“If you’re going through hell, keep going.”
Camden native Maya Fire AKA Wax on Water takes influence from acts including Marilyn Manson, David Bowie and Kate Bush. The multi-instrumentalist’s latest album ‘Procession’ explores grief and loss through an electro-industrial rock lens. We chatted to Maya about overcoming depression.
What are you listening to, reading and watching at the moment?
Well I’m most definitely watching the Football at the moment – I love the World Cup and with the added bonus that England is actually performing well (I hope they’re still in by the time you’re reading this…) it’s making it compelling viewing. Usually I binge watch boxsets or Horror movies otherwise. I listen to a great range of different music – for indie pop I like Christine & The Queens at the moment, I think her lyrics and delivery is unique and interesting. I’ve found so little new rock music recently, so I’m delving into a lot of early German Electronica/Industrial music (Can/Kraftwerk etc) and classic songwriting as I’m just about to start writing my second album and I’m thinking about song structure. For reading, I’ve just started Madeline Albright’s book ‘Facism’ – about seeing the signs in society when facism is on the rise. In light of what is going on across the globe politically, it feels particularly poignant…
What has been your biggest life challenge so far and what did you do to overcome it?
Coping with severe depression is the hardest thing I’ve overcome. I went through a period of about two years where everyday was like wading through a thick soup of emptiness and apathy – which is the complete opposite of my normal character, as I’m actually pretty optimistic and totally driven to try new things. I think that’s what shocked me about my depression, it was changing who I was as a person. I didn’t go on anti-depressants at that time (recently I have) but did use St Johns Wort and exercised for a few hours every day and that definitely helped. I also developed a ‘game’ whereby every morning (when the depression was at it’s worst) I would make myself name five things around me, while walking, that were beautiful or interesting. That way I could coax myself into seeing that there are things worthwhile in the world, despite the fact that I felt like I didn’t want to go on most days. Meditating was also really crucial and writing my first album was key to my recovering – channelling those negative thoughts into writing was cathartic. I knew I wanted to write something that represented the ugly depressive thoughts but then turn them into something beautiful or memorable. That’s why I describe the ‘Procession’ album as ‘the sound of a soul crawling out of a tar pit’.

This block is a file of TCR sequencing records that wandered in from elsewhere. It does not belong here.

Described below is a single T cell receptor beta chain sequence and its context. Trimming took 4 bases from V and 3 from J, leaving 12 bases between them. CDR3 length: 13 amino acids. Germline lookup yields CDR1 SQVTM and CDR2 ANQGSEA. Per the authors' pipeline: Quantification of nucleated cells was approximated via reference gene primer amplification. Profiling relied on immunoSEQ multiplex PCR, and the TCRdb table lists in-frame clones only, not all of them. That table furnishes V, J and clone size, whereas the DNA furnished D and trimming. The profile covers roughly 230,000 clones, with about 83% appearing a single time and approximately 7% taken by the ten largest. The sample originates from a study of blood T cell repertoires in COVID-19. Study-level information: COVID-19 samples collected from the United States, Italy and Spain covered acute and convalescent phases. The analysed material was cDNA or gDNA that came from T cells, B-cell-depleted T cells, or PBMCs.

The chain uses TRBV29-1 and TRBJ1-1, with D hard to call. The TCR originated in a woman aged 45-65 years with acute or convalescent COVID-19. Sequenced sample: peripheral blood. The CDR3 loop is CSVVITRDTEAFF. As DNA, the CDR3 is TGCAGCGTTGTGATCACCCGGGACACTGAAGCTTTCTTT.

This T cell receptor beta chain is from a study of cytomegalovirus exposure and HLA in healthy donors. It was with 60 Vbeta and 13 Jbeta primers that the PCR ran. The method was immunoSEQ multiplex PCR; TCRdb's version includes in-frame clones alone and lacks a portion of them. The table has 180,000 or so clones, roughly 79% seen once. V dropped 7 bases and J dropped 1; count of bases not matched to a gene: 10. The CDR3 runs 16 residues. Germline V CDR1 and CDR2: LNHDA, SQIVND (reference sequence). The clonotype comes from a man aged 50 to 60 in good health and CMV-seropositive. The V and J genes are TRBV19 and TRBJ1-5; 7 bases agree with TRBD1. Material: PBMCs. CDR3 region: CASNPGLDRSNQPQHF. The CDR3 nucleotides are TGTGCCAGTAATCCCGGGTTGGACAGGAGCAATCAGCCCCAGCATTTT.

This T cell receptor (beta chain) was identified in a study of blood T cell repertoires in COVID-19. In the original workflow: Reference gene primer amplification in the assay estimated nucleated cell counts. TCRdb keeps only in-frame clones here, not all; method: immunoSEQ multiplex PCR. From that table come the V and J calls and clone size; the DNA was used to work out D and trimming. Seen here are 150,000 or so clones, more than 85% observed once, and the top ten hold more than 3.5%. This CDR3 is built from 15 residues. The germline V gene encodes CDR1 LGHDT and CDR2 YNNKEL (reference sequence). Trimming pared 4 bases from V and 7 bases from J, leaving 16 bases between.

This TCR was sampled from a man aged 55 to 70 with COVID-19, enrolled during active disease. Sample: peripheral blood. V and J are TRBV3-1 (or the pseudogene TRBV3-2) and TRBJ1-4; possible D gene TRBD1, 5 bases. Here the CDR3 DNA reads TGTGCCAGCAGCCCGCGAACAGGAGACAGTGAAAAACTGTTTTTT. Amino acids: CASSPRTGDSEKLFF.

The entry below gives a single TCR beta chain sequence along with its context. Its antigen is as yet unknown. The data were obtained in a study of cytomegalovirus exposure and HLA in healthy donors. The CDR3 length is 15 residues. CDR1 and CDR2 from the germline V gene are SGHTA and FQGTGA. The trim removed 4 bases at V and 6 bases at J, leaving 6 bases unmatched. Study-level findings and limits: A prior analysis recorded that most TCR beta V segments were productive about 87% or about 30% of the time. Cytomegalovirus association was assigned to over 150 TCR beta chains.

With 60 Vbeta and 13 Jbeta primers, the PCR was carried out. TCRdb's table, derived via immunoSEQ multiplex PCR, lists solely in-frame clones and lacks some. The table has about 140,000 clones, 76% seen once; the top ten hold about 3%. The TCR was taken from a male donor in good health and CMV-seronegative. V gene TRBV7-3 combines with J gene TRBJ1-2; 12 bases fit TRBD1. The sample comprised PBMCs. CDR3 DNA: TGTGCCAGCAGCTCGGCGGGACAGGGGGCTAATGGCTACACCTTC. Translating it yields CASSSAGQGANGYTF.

For what in your life do you feel most grateful?
My brain, which is somewhat contradictory as it’s also my brain that can make me the most miserable and wretched! When I’m flowing with creativity, I love my brain and the things it comes up with – it makes the world an amazing place for me – but for every up there has to be a down…and when it’s down, it’s really down. Ultimately, having suffered from depression on and off throughout my life I very much think of a good day in the same way that the Greek philosopher Epicurus defined the word pleasure. He said ‘true pleasure is the absence of pain’. Freedom from pain (mental or otherwise) is the thing I am always most grateful for.